In today’s military and commercial aviation communities, stringent processes have achieved a staggering 99.9996 percent accident-free record. These processes encompass teamwork, effective communication, discipline, collaboration, standardized protocols, self-incident reporting procedures, and sound decision-making.
In the aviation industry, the concept of “crew resource management” empowers anyone on the flight deck to challenge a pilot if they see a potentially fatal blunder in the making.
Naturally, zero safety errors are the goal.
Regrettably, a fragile culture persists in some operating rooms, resulting in devastating consequences.
And it cost my Dad his life.
Egos can get in the way, task overload overwhelms, and surgeons are often treated with unwavering and unchallenged deference because of their sophisticated skill sets.
Consequently, nurses and other staff members hesitate to speak up, even when they see a problem. These invaluable teammates often fear being labeled “insubordinate” if they question or disagree with a doctor’s course of care.
These dynamics create a vast divide between quality care and the goal of a well-functioning, high-performing operating team.
Understandably, the atmosphere in an operating room can be tense. It is a high-stress environment with tons of patient turnover. But tolerating a certain number of fatalities as the cost of doing business is simply unacceptable.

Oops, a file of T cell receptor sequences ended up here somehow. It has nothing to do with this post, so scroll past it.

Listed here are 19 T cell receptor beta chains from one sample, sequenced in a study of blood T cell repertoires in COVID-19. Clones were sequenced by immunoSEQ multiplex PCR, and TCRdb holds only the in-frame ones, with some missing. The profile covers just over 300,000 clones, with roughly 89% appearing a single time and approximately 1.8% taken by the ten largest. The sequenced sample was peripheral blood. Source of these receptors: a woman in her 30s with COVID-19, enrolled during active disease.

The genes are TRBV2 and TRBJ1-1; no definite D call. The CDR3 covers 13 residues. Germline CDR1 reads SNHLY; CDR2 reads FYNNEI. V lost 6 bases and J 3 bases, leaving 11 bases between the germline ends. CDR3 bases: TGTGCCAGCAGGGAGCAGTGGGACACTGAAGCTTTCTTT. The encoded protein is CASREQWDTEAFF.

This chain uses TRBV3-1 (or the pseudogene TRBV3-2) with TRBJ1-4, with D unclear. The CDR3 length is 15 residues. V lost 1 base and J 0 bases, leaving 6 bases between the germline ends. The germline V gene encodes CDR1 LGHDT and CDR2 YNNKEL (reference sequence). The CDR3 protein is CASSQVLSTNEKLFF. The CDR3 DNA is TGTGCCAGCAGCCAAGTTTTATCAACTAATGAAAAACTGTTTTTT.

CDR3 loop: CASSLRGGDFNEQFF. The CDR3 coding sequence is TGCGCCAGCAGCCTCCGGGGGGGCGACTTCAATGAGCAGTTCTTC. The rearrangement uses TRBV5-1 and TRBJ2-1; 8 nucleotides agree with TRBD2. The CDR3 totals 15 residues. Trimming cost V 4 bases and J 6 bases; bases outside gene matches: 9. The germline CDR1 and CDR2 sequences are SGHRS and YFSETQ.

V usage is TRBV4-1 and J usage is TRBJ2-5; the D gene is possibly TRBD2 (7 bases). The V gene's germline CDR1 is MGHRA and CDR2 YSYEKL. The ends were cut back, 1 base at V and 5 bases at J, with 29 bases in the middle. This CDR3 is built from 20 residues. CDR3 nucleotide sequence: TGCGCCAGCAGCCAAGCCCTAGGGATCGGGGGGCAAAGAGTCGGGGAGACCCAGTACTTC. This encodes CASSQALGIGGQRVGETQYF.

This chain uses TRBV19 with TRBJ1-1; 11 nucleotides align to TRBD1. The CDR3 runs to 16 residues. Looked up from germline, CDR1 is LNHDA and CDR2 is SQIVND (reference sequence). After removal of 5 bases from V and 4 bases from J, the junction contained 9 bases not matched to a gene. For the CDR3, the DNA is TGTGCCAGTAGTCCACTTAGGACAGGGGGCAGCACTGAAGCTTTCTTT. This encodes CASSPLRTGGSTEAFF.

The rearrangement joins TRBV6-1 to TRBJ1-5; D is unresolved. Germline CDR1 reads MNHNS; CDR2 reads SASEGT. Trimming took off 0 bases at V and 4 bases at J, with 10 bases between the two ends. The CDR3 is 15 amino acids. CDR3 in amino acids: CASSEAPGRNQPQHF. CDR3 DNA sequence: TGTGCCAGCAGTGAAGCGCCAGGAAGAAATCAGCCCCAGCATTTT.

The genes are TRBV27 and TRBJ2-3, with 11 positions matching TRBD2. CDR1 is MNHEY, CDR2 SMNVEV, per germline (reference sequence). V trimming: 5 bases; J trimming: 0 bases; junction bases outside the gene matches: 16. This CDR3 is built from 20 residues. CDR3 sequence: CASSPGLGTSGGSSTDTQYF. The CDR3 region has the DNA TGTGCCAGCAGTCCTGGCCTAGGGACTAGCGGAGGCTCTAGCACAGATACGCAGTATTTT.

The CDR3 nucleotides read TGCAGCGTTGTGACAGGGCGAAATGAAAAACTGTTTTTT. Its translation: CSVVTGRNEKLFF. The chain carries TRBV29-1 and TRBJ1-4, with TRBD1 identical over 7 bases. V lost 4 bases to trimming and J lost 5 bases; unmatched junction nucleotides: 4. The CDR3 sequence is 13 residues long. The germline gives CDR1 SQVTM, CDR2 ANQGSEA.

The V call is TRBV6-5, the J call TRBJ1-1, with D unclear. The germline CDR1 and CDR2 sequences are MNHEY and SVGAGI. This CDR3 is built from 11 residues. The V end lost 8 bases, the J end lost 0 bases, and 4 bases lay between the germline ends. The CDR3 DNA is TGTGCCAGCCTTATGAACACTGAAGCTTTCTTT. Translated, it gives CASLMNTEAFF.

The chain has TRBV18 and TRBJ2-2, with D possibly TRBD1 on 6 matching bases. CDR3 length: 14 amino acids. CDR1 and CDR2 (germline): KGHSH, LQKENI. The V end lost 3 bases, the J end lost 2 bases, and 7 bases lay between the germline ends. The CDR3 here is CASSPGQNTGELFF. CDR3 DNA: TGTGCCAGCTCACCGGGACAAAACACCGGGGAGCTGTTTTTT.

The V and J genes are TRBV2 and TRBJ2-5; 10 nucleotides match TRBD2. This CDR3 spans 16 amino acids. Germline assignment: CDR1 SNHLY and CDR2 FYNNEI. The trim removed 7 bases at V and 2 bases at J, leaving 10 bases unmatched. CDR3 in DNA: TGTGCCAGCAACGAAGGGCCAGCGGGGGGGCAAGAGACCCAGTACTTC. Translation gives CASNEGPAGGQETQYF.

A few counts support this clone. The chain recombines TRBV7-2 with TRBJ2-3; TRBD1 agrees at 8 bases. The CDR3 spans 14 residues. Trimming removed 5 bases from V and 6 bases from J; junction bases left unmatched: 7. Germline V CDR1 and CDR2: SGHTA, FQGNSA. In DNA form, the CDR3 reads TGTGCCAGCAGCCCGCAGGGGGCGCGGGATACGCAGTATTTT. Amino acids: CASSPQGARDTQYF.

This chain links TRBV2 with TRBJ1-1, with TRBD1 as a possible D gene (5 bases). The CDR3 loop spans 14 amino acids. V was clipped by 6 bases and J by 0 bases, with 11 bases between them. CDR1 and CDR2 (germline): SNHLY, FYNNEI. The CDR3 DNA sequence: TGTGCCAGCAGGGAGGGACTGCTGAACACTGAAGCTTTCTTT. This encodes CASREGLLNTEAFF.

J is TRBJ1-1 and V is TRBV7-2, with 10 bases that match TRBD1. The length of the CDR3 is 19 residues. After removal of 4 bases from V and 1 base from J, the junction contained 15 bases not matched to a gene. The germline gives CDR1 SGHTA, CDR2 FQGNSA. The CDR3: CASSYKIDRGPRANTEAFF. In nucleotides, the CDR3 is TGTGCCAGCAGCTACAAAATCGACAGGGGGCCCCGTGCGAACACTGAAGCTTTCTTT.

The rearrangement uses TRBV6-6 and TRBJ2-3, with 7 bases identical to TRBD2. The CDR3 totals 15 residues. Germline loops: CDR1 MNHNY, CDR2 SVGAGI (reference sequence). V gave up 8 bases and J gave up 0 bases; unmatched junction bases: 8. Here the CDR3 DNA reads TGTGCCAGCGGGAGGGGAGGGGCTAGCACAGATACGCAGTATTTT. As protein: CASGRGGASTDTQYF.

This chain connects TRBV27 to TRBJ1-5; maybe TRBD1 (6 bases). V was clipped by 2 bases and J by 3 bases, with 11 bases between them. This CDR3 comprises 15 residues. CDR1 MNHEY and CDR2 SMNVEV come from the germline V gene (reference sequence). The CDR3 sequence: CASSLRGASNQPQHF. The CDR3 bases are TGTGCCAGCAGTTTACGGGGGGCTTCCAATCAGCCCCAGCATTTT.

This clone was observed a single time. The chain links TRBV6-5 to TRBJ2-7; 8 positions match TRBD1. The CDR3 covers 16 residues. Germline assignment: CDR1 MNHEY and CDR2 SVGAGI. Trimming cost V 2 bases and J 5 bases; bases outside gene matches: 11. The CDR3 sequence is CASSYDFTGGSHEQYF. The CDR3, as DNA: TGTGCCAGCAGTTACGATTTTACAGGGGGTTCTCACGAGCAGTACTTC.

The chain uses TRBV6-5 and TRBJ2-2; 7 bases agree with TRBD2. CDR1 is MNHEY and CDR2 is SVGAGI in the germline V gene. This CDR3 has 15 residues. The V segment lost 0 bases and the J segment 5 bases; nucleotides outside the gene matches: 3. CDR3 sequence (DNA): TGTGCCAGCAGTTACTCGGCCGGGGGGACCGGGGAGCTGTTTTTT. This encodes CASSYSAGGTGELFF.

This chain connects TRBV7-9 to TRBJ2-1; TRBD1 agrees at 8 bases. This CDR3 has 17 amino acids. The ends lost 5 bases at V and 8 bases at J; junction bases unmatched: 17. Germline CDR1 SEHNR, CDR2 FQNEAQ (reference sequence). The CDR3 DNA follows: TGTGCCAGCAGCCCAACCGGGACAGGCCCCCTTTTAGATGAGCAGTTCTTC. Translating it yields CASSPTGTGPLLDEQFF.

Barriers to effective teamwork: Communication and Coordination
The combination of ever-changing technology, staff turnover, high workload, sophisticated patient monitoring equipment, fast-moving environments—ego—all conspire to derail a positive patient outcome.
Among these barriers, poor communication between support staff nurses and surgeons is the leading cause of avoidable surgical errors. Enhancing communication, collaboration, and teamwork among physicians, nurses, staff, and patients emerges as a critical leadership imperative.
Effecting change in the culture and systems within US hospitals necessitates fearless leadership.
Teamwork, trust, and mutual support are at the most significant risk, followed closely by equipment expertise, procedural skill, and task management. Addressing these challenges is vital to prevent the loss of our loved ones.
The Hidden Risk of Task Saturation
When you or your team is task saturated, danger lurks.
Adverse outcomes are significantly associated with task saturation, as it hampers decision-making abilities under pressure when resources are limited and fatigue sets in.
Implementing straightforward techniques routinely used in the cockpit, such as preflight briefings (analogous to preoperative briefings), checklists, the ability to call a time-out or a “knock it off” when concerns arise, and routine debriefs, can substantially reduce error rates and save lives.